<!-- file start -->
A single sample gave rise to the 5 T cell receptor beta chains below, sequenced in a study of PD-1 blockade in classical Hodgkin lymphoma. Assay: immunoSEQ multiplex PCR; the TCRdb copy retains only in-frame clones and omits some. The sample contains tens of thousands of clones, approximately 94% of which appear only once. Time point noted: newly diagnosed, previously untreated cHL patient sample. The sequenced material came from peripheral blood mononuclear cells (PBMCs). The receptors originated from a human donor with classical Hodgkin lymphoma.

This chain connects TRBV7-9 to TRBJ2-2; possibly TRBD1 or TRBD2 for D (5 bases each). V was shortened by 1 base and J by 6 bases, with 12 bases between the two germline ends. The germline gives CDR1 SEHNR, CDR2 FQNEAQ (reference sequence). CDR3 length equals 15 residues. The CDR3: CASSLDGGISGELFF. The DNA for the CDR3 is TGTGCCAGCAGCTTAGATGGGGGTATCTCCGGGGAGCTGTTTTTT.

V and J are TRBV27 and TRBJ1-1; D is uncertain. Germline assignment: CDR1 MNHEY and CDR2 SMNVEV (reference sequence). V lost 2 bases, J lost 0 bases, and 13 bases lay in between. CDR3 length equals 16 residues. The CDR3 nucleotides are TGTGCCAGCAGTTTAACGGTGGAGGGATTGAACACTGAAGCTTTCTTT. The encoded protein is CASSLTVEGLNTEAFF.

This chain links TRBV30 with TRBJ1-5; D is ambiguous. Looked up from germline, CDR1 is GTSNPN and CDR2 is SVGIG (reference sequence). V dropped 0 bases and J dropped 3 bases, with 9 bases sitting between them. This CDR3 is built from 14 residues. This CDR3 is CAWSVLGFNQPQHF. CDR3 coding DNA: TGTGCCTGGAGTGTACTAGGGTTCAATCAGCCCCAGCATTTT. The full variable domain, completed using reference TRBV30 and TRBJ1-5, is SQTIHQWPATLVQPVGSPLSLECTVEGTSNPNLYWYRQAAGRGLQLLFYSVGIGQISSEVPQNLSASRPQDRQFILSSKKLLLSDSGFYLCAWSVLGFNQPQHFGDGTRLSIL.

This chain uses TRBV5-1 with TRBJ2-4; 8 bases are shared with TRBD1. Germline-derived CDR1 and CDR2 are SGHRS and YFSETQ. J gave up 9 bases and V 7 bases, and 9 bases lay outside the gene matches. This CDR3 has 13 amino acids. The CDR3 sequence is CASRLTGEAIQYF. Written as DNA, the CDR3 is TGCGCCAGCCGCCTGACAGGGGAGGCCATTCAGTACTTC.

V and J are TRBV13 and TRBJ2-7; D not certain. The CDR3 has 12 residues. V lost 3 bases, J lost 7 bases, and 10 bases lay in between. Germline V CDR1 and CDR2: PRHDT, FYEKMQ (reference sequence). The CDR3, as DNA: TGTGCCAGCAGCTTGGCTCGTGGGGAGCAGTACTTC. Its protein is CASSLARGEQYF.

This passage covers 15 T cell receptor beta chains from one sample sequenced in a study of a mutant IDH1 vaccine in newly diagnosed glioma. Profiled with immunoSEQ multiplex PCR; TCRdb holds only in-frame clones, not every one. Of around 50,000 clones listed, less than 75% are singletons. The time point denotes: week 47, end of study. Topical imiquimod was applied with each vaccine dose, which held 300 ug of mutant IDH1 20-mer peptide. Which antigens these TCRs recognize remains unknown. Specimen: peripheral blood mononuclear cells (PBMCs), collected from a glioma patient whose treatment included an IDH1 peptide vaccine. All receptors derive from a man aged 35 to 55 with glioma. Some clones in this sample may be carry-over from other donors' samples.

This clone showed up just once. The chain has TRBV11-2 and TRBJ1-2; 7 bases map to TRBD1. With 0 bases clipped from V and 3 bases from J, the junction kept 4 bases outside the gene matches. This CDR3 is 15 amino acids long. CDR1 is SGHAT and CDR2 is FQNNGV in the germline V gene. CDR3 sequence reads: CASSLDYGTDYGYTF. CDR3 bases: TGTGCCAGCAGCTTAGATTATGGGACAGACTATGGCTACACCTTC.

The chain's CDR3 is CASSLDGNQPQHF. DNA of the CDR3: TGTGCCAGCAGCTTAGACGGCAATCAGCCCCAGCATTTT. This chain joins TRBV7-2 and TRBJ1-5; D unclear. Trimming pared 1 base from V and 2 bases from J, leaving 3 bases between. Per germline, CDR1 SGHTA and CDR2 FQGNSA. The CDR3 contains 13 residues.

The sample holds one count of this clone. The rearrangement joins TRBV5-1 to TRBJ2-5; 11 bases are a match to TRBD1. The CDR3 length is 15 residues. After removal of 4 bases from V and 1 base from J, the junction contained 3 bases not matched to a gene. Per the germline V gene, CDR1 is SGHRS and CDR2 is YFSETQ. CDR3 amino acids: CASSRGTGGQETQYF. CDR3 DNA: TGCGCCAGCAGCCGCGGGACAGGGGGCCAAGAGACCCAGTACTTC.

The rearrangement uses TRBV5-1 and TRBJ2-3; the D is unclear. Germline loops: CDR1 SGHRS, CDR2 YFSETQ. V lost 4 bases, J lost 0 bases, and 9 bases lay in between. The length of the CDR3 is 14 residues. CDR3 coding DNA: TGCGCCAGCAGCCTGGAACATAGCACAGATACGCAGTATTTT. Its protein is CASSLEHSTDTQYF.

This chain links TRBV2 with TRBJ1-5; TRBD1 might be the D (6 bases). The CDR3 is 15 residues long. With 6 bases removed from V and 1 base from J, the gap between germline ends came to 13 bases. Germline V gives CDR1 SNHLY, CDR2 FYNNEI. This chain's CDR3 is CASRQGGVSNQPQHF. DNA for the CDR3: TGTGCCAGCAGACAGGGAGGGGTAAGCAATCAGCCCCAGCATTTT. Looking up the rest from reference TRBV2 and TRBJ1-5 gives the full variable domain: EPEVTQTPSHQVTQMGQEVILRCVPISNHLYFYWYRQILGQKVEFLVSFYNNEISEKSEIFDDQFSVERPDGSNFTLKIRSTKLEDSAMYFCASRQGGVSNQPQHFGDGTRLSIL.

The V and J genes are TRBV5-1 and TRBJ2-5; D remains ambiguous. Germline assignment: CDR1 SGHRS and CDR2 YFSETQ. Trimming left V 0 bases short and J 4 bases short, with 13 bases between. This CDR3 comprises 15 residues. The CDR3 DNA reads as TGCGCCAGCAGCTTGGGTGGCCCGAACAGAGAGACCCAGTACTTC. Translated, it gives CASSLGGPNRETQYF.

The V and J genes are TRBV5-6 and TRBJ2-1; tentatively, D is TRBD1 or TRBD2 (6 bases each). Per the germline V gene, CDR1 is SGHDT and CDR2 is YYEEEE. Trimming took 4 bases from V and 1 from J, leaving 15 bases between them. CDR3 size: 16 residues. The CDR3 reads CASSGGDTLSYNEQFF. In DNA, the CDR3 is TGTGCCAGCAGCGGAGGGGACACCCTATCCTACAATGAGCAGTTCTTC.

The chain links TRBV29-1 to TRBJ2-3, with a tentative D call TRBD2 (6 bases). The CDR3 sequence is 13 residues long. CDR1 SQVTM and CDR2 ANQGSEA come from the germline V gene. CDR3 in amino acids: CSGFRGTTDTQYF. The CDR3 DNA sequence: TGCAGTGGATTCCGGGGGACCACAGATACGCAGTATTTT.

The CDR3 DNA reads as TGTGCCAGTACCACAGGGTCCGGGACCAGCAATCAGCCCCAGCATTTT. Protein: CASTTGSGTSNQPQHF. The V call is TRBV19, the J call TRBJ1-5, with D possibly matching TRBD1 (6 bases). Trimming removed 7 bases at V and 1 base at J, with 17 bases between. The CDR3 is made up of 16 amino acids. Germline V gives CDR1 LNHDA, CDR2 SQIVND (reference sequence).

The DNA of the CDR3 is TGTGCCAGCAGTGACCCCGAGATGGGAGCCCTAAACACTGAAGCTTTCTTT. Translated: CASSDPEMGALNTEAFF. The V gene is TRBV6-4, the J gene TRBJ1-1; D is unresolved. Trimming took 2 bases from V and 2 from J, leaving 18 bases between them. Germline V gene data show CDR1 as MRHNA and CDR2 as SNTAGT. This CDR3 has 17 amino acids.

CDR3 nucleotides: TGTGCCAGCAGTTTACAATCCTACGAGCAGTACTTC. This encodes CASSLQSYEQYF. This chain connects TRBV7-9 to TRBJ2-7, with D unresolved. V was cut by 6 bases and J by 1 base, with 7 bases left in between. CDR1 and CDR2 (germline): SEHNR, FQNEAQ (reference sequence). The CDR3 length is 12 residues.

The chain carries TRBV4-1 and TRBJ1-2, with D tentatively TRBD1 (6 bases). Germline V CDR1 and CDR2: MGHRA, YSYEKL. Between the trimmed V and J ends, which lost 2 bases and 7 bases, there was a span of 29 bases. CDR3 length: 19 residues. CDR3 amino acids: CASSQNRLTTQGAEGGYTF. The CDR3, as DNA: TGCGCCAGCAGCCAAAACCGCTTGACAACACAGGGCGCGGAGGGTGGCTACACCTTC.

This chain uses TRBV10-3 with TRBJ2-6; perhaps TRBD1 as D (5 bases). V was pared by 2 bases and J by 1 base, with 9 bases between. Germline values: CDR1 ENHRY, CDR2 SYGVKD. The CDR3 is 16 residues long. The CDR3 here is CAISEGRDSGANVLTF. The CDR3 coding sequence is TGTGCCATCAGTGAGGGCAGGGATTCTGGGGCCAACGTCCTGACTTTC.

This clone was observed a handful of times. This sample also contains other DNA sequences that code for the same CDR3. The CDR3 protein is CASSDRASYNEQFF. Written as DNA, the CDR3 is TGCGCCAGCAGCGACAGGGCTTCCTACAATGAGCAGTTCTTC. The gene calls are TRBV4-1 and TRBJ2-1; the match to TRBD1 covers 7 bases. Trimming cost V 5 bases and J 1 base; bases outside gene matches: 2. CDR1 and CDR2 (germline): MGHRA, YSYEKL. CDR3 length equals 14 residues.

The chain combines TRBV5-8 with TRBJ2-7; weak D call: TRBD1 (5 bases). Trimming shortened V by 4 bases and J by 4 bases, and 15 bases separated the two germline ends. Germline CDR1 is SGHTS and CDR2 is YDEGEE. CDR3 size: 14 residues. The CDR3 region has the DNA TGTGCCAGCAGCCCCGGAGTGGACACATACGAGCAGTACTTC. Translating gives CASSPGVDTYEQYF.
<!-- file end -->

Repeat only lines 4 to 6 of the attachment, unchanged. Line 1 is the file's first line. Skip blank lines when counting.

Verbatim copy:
This chain links TRBV30 with TRBJ1-5; D is ambiguous. Looked up from germline, CDR1 is GTSNPN and CDR2 is SVGIG (reference sequence). V dropped 0 bases and J dropped 3 bases, with 9 bases sitting between them. This CDR3 is built from 14 residues. This CDR3 is CAWSVLGFNQPQHF. CDR3 coding DNA: TGTGCCTGGAGTGTACTAGGGTTCAATCAGCCCCAGCATTTT. The full variable domain, completed using reference TRBV30 and TRBJ1-5, is SQTIHQWPATLVQPVGSPLSLECTVEGTSNPNLYWYRQAAGRGLQLLFYSVGIGQISSEVPQNLSASRPQDRQFILSSKKLLLSDSGFYLCAWSVLGFNQPQHFGDGTRLSIL.

This chain uses TRBV5-1 with TRBJ2-4; 8 bases are shared with TRBD1. Germline-derived CDR1 and CDR2 are SGHRS and YFSETQ. J gave up 9 bases and V 7 bases, and 9 bases lay outside the gene matches. This CDR3 has 13 amino acids. The CDR3 sequence is CASRLTGEAIQYF. Written as DNA, the CDR3 is TGCGCCAGCCGCCTGACAGGGGAGGCCATTCAGTACTTC.

V and J are TRBV13 and TRBJ2-7; D not certain. The CDR3 has 12 residues. V lost 3 bases, J lost 7 bases, and 10 bases lay in between. Germline V CDR1 and CDR2: PRHDT, FYEKMQ (reference sequence). The CDR3, as DNA: TGTGCCAGCAGCTTGGCTCGTGGGGAGCAGTACTTC. Its protein is CASSLARGEQYF.